Due to the need to closely monitor blood sugar levels during pregnancy complicated by diabetes, it is recommended that women with diabetes have contact with their healthcare professional every 1 to 2 weeks during pregnancy. However, during the pandemic, an augmented care pathway incorporating technology was favored by clinicians to safely limit face-to-face contact.

This has now set the stage for wider acceptance and adoption of remote patient monitoring as a way to help monitor and manage women with diabetes during pregnancy, using mobile apps to measure and record patients. blood sugar levels and provide appropriate care.

In addition to the pandemic affecting the management of diabetes in pregnant women, diabetes has also been listed as one of the conditions that has been linked to poorer outcomes for people with SARS-VOC infection. 2. A study of 61 million UK patient records identified that 30% of COVID-19-related deaths have occurred in people already diagnosed with type 1 or type 2 diabetes. In addition, new diabetes diagnoses have emerged. been linked to SARS-CoV-2 infection.

Not only is there evidence to suggest that people diagnosed with diabetes are one of the groups hardest hit by the pandemic, but those who have not yet been diagnosed with the disease are also feeling the effects of the pressure. on health services during the pandemic with a 49% reduction in type 2 diabetes diagnosis in 2020 – likely due to underdiagnosis due to reduced screening during the pandemic rather than a true drop in prevalence.

How can remote patient monitoring help?

The use of digital technologies to enable safe and effective remote care for pregnant women with or at risk for diabetes during the pandemic has been mandated by national bodies. In fact, the Royal College of Obstetricians and Gynecologists has recommended that all women with diabetes during pregnancy benefit from remote management of their diabetes, where appropriate, with Sensyne Health’s GDm-Health solution listed as the one of the digital applications capable of facilitating this.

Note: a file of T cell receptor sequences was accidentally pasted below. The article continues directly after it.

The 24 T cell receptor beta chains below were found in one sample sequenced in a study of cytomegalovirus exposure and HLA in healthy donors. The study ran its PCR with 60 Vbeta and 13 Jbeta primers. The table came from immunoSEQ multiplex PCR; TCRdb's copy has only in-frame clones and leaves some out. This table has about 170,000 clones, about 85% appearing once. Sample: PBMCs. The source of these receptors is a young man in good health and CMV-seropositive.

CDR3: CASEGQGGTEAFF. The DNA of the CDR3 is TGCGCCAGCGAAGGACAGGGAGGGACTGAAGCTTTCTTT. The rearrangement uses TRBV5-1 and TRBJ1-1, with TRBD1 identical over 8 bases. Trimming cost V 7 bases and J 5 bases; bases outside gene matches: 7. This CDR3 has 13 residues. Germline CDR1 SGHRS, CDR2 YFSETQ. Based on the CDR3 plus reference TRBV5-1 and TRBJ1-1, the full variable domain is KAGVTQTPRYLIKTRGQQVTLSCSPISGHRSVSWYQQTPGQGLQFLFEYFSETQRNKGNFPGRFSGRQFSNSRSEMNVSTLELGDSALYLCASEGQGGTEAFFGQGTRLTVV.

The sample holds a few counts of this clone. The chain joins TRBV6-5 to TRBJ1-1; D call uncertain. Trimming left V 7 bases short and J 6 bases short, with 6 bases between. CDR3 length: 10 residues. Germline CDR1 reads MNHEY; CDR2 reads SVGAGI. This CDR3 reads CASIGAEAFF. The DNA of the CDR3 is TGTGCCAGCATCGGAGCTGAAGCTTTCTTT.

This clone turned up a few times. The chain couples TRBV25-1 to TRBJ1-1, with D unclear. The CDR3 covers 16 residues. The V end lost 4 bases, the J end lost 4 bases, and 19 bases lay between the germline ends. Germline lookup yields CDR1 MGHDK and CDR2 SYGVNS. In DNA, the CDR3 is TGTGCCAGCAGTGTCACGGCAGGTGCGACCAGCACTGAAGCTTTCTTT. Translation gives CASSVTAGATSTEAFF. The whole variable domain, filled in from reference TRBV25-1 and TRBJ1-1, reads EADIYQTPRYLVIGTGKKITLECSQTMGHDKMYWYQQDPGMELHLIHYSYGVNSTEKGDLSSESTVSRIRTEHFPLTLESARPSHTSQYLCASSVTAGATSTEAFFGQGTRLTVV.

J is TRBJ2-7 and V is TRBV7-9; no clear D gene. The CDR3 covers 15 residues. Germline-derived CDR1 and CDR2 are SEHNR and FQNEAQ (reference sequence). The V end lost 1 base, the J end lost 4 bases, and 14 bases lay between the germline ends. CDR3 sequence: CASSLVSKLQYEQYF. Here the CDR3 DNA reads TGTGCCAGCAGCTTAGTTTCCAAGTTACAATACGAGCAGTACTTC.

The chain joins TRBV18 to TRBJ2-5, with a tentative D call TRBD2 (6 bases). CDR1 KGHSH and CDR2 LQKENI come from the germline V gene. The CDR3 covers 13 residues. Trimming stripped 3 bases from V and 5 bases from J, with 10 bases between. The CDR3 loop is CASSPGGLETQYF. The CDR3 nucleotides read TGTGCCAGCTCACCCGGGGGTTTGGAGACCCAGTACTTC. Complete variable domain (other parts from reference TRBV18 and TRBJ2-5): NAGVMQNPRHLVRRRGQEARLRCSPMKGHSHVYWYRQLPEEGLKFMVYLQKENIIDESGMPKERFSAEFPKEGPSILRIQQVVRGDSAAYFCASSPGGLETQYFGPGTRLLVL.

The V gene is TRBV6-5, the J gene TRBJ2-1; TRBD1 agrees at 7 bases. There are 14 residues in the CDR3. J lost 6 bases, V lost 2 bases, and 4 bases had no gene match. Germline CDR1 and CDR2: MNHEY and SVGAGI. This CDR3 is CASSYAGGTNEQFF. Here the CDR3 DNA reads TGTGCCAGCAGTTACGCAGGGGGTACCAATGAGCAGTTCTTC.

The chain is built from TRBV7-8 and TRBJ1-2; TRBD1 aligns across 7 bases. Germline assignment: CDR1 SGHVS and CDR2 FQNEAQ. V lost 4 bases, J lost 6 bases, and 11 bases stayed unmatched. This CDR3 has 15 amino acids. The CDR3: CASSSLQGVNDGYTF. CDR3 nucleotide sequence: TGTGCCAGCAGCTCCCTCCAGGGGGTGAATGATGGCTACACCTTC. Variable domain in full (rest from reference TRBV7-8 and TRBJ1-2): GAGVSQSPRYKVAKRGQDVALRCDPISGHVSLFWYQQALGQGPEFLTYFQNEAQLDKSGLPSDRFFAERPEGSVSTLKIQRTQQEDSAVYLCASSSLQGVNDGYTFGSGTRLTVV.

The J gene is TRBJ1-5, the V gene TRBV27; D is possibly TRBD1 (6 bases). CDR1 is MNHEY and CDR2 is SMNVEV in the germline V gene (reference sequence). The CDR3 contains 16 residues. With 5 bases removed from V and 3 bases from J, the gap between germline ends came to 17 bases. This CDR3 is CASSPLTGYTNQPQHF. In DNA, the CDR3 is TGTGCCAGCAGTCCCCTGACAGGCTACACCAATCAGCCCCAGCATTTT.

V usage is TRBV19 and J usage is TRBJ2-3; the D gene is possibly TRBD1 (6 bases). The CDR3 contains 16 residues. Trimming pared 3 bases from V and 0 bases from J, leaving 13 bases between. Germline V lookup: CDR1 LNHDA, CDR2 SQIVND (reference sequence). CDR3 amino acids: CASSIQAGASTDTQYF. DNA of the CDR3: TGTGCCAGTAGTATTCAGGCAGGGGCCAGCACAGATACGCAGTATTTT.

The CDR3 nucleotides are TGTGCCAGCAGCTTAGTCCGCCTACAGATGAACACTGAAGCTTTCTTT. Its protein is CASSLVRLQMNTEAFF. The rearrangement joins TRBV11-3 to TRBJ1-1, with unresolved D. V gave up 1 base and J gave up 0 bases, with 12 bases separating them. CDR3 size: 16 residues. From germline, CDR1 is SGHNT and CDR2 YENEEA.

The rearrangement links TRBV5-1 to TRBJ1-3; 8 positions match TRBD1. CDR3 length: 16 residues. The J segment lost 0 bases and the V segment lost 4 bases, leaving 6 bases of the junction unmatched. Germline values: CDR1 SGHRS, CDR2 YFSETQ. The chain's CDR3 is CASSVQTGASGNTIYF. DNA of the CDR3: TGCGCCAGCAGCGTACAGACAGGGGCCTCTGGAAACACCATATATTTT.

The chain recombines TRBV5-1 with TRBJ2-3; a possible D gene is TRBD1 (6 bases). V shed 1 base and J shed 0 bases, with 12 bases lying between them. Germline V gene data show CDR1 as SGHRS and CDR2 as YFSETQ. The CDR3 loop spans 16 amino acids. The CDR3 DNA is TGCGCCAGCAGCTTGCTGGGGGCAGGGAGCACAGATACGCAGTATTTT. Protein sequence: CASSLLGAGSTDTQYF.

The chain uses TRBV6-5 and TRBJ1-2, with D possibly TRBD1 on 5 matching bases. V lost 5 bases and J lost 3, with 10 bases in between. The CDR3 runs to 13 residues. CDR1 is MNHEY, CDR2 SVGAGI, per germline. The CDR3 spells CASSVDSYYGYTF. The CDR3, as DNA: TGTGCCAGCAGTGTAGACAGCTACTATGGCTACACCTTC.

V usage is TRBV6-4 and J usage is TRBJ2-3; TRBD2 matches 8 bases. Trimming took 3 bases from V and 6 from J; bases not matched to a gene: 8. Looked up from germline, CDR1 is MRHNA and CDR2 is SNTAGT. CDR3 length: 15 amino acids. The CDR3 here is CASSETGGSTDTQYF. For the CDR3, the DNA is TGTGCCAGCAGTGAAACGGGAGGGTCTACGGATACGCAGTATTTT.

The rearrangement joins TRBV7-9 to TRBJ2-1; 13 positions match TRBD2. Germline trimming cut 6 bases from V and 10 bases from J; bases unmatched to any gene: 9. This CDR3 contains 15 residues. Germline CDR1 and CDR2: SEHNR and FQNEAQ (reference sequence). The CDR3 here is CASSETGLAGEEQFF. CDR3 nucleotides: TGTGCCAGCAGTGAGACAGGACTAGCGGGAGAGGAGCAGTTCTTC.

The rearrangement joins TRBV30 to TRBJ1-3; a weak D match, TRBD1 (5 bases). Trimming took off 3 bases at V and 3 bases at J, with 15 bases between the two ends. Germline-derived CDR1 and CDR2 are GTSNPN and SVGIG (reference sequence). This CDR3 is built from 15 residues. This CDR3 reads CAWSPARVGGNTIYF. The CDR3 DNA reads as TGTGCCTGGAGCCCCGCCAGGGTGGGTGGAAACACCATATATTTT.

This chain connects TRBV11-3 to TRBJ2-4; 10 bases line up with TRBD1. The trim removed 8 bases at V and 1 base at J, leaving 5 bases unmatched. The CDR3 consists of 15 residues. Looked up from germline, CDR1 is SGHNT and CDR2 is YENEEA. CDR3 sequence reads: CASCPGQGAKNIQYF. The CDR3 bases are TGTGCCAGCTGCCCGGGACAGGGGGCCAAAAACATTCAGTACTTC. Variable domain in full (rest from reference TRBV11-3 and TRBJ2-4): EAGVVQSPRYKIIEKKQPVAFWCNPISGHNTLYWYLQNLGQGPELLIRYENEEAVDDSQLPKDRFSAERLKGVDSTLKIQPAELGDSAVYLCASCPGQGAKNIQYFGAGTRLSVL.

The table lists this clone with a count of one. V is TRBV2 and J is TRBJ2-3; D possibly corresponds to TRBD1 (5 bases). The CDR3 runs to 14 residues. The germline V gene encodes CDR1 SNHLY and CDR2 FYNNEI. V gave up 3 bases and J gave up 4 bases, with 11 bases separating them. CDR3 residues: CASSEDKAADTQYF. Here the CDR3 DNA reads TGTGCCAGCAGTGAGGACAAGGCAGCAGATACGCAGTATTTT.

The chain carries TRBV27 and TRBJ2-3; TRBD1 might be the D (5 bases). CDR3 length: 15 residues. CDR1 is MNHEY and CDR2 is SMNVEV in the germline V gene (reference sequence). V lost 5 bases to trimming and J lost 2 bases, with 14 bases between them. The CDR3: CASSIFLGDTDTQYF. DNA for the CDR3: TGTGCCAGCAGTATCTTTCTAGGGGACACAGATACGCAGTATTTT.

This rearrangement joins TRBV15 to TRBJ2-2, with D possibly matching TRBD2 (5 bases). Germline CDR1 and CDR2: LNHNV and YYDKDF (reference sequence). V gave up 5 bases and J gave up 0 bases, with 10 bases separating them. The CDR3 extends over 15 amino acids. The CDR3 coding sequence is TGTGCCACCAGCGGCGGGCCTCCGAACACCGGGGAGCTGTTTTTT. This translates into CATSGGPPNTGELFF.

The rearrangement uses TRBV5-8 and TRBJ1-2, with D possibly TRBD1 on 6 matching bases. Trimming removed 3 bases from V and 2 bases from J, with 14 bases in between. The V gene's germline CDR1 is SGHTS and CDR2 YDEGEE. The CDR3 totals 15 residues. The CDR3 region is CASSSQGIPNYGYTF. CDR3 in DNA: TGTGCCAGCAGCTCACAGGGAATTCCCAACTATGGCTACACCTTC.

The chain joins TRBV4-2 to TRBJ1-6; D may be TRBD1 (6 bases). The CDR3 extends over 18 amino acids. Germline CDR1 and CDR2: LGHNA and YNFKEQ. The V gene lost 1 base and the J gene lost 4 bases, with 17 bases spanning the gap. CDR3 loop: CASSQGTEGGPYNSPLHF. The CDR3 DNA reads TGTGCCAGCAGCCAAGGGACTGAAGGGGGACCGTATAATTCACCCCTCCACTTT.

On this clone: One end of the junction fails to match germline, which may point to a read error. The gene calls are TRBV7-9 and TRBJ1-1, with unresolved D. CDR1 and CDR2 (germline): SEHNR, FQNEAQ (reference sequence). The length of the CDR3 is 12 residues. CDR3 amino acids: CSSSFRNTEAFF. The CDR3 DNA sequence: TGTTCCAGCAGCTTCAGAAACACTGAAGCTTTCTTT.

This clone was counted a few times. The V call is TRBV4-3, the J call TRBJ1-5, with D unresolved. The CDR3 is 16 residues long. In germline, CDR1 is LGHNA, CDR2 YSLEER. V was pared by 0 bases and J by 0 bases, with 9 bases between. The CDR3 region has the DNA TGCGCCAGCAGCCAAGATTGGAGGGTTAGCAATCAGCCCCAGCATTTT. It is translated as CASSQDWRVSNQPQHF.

Recognizing that there are other groups of diabetic patients who also require careful monitoring (e.g. patients transitioning to insulin therapy or cancer patients with steroid-induced diabetes), Sensyne also offers DBm-Health, specifically for diabetic patients who need additional support to maintain safe blood sugar levels. levels.

While digital technologies do not replace standard care, they can improve existing care pathways by allowing certain appointments to be virtual or by providing near real-time monitoring of a patient’s condition. Remote monitoring of patients has played a crucial role in providing care during COVID-19, but its use does not start and end with the pandemic. It has the potential to improve or radically change existing healthcare pathways, improve operational efficiency, and help achieve better patient outcomes.

It is important not only to continue to raise awareness about the disease, its prevention and treatments, but also to examine how we can fight and curb the numbers. With the pandemic causing a significant delay in appointments and the number of people at risk of developing diabetes growing, it is important that the sector can develop new diagnostic, monitoring and treatment processes that provide more effective care. but equal.